Weekly round-up of the continent’s major stories
South Africa: More miners injured in new shootings
South African police have said that four striking miners have been injured after being shot by rubber bullets near Johannesburg. The incident follows violent clashes between miners and police at the Marikana mine last week, which ended with police shooting dead 34 people.
Following that incident, 270 miners were charged with killing their colleagues in the confrontation at the Marikana mine. However, they have now been told that the murder charges, which had been brought using an obscure common law from the country’s apartheid era, have been provisionally dropped. The miners are expected to be released from custody during the week.
On Wednesday around 2000 miners marched at the Marikana mine in a bid to garner support for their protest over wages. Lonmin has said that worker attendance at the mines is lower than 5%.
Angola: National elections declared “free and fair”
Observers from the African Union have declared that Angola’s national elections have been “free, fair transparent and credible”. The election process had been criticised by the opposition Unita party, who claimed it was mired in fraudulent activity and illegality.
Incumbent president Jose Eduardo dos Santos’s MPLA party has a solid lead with 97% of the votes counted. The party has won 73% of the vote, while Unita won 18%.
President dos Santos has ruled Angola since 1979.
Archbishop Desmond Tutu calls for Bush and Blair Iraq trials
South Africa’s Archbishop Desmond Tutu has said that former British prime minister Tony Blair and US president George W Bush should be tried for war crimes in the International Criminal Court. Mr Tutu has accused the former Western leaders of lying about weapons of mass destruction in order to lead their countries into war in Iraq, saying:
“The question is not whether Saddam Hussein was good or bad or how many of his people he massacred. The point is that Mr Bush and Mr Blair should not have allowed themselves to stoop to his immoral level… ”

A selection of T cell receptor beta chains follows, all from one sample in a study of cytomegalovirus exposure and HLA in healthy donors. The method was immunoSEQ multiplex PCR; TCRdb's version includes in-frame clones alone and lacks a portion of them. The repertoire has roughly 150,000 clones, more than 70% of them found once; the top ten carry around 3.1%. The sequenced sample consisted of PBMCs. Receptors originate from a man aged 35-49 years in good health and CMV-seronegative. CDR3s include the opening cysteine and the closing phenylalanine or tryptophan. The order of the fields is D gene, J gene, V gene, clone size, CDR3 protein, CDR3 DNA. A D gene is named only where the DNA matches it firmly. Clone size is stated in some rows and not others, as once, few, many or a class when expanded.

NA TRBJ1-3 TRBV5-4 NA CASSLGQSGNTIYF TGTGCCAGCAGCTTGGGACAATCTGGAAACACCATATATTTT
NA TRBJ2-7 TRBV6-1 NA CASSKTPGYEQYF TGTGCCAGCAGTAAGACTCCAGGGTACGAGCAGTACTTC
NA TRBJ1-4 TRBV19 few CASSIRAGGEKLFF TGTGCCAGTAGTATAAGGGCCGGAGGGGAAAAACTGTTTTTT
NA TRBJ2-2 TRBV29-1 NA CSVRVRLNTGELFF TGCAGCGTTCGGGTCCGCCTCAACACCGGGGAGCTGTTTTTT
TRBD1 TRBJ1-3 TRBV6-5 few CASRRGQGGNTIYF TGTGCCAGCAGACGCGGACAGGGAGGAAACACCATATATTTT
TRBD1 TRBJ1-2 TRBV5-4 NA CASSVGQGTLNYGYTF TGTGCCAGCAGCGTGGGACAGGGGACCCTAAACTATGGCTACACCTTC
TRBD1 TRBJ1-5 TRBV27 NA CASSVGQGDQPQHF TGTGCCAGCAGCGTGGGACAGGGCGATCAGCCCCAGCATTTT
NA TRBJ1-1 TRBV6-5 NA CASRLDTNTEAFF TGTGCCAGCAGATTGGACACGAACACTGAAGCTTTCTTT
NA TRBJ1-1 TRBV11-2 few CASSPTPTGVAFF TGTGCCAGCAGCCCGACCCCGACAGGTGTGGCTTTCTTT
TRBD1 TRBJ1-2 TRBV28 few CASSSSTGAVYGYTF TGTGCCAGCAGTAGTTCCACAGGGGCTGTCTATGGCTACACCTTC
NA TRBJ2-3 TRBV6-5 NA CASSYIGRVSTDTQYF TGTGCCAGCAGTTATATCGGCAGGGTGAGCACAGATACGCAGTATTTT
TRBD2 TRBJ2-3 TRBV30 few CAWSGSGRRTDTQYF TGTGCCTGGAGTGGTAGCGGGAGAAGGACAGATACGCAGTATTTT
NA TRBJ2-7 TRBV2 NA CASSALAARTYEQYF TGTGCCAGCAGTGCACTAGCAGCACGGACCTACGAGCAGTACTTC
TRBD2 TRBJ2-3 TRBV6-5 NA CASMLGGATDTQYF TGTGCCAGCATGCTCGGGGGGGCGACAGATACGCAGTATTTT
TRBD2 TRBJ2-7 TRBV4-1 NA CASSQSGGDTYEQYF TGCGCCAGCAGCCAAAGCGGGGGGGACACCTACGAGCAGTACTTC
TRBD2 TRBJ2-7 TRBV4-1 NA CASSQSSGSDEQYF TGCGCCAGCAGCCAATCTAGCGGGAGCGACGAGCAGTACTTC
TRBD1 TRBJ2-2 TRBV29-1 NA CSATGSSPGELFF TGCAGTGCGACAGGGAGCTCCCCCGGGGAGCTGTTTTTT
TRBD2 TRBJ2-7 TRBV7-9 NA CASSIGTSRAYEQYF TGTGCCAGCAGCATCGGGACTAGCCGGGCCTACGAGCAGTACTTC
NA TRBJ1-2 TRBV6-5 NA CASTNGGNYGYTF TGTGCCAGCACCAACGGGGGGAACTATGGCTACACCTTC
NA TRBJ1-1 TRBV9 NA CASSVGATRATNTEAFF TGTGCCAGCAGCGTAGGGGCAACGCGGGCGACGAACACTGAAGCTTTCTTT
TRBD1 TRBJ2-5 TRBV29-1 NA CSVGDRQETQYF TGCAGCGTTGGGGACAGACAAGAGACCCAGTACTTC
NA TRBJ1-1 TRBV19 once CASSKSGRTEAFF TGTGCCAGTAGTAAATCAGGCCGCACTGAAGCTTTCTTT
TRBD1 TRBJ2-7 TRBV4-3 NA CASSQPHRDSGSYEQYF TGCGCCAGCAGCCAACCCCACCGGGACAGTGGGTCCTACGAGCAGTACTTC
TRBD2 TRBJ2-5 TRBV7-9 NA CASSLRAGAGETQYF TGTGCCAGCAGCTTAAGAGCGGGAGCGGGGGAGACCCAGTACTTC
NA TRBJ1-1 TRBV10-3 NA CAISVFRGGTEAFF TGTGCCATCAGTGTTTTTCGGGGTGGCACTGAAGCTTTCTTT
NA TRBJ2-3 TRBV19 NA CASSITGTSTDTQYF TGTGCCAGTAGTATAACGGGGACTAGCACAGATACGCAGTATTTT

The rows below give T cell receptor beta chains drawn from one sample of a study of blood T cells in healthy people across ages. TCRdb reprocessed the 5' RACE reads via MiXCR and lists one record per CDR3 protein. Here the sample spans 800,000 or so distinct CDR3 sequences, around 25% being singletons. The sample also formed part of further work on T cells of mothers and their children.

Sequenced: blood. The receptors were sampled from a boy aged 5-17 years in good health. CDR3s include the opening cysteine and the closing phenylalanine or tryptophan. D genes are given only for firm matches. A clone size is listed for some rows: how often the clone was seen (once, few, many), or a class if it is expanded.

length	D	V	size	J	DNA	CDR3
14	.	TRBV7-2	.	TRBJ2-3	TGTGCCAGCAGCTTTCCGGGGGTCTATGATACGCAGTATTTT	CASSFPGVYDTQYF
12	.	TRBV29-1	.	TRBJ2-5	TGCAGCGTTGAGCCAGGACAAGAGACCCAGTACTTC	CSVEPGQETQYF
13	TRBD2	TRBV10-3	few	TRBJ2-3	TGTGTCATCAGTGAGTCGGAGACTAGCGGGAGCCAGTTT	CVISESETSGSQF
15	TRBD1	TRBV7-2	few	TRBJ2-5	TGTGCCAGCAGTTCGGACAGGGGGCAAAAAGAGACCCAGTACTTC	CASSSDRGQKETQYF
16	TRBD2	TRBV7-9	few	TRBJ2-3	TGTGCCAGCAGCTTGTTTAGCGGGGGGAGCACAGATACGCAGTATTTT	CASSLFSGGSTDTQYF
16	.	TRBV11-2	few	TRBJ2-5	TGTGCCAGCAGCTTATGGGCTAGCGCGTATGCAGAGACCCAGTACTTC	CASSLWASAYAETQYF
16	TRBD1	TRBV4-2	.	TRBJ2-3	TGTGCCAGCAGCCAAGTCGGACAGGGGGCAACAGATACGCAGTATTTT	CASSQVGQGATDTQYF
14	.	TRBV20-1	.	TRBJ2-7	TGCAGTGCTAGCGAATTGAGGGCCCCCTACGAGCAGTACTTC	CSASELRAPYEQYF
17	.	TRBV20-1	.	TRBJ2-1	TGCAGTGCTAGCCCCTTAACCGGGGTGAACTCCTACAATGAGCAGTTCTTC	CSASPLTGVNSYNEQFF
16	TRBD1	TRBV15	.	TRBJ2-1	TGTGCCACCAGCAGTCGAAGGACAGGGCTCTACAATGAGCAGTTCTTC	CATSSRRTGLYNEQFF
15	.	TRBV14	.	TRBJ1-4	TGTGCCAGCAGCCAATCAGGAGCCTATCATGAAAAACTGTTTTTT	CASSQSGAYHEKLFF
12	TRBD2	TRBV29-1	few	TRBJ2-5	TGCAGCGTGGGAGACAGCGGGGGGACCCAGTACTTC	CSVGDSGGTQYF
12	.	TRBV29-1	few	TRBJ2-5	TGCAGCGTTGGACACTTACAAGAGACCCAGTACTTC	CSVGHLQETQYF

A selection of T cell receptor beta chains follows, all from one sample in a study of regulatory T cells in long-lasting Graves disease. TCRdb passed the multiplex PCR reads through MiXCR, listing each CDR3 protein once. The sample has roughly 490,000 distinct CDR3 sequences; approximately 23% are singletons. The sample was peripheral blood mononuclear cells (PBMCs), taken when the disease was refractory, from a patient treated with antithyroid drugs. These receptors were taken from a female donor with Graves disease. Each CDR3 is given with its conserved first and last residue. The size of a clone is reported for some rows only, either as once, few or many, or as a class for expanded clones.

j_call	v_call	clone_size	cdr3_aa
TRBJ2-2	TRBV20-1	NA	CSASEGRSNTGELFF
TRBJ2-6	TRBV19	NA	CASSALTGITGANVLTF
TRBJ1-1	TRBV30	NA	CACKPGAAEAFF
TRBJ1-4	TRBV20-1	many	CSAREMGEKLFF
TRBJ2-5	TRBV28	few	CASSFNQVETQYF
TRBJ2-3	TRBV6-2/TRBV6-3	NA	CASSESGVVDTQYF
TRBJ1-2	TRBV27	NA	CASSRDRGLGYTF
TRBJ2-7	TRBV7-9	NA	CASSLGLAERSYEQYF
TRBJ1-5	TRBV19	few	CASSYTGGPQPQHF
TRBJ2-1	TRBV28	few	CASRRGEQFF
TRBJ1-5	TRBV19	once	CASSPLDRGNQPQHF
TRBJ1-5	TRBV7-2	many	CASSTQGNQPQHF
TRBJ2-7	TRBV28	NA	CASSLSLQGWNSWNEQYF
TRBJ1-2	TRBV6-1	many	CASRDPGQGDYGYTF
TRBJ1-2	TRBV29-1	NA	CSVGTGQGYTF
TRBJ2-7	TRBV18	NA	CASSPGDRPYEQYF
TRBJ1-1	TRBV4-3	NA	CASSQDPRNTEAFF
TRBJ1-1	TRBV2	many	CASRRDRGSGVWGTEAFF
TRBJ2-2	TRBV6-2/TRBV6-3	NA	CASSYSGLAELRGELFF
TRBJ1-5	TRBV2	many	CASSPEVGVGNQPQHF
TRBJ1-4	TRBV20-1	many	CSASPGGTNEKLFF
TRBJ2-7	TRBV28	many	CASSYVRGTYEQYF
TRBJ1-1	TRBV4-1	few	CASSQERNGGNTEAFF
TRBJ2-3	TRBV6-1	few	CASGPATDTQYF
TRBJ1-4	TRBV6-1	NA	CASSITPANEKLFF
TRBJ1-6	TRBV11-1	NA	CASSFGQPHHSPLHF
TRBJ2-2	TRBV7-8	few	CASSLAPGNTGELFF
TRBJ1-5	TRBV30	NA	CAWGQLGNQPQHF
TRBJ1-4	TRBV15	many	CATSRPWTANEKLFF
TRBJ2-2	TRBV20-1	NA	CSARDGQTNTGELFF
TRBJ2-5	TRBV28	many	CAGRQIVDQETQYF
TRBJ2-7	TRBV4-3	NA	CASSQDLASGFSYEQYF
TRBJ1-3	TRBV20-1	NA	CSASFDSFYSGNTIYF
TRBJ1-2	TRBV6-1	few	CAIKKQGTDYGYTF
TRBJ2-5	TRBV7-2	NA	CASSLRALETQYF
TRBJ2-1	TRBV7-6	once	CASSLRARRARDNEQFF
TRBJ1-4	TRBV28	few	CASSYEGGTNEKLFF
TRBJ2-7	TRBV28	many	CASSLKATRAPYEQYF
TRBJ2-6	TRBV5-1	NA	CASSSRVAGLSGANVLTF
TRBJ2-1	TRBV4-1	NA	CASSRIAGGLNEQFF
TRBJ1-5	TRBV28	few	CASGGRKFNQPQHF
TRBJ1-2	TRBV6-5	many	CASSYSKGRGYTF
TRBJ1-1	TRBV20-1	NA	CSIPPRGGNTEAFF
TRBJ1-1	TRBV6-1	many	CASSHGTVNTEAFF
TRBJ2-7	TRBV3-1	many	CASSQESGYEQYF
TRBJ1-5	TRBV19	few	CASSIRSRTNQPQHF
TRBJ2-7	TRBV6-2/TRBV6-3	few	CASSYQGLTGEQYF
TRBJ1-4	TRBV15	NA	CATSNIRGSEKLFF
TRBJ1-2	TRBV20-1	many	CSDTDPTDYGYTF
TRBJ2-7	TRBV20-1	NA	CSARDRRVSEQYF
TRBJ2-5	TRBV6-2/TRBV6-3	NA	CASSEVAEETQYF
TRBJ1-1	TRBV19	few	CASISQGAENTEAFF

Mr Blair released a statement in which he denied Mr Tutu’s claims, saying: “this is the same argument we have had many times with nothing new to say”.
Nigeria: Singapore-owned oil tanker hijacked
A Nigerian navy spokesperson has confirmed that two ships and a helicopter are in the process of trying to rescue an oil tanker which was hijacked by pirates.The Singapore-owned tanker was carrying a crew of 23 when it was hijacked on Tuesday evening. The navy denied reports that the ship was taken from Lagos port, saying it happened at sea.
Ethiopia: Mausoleam planned for Meles Zenawi
The life of former Prime Minister Meles Zenawi to be commemorated with a mausoleum, acting Prime Minister Hailemariam Desalegn has said.
The mausoleum will include a library and an exhibition of Meles’s life. Mr Meles died in Belgium last month at the age of 57. Thousands of people, including foreign leaders, attended the former primie minister’s funeral at the weekend.
Mr Hailemariam will remain as prime minister until Ethiopia’s next elections, which are due to take place in 2015.
Libya: Mauritania extradites former Gaddaffy spy chief
Mauritania has extradited former Libyan leader General Gaddaffy’s intelligence chief Abdullah al-Senussi. Mr Senussi is wanted by Libya for crimes allegedly committed during Gaddaffy’s regime. He is also wanted by France and the International Criminal Court (ICC). Mr Senussi fled Libya six months ago, but was arrested on arrival in Mauritiania, where he has been held since.
Mr Senussi is accused of multiple human rights offences, including his alleged role in the massacre of more than 1,000 inmates at the Abu Salim prison in Tripoli in 1996.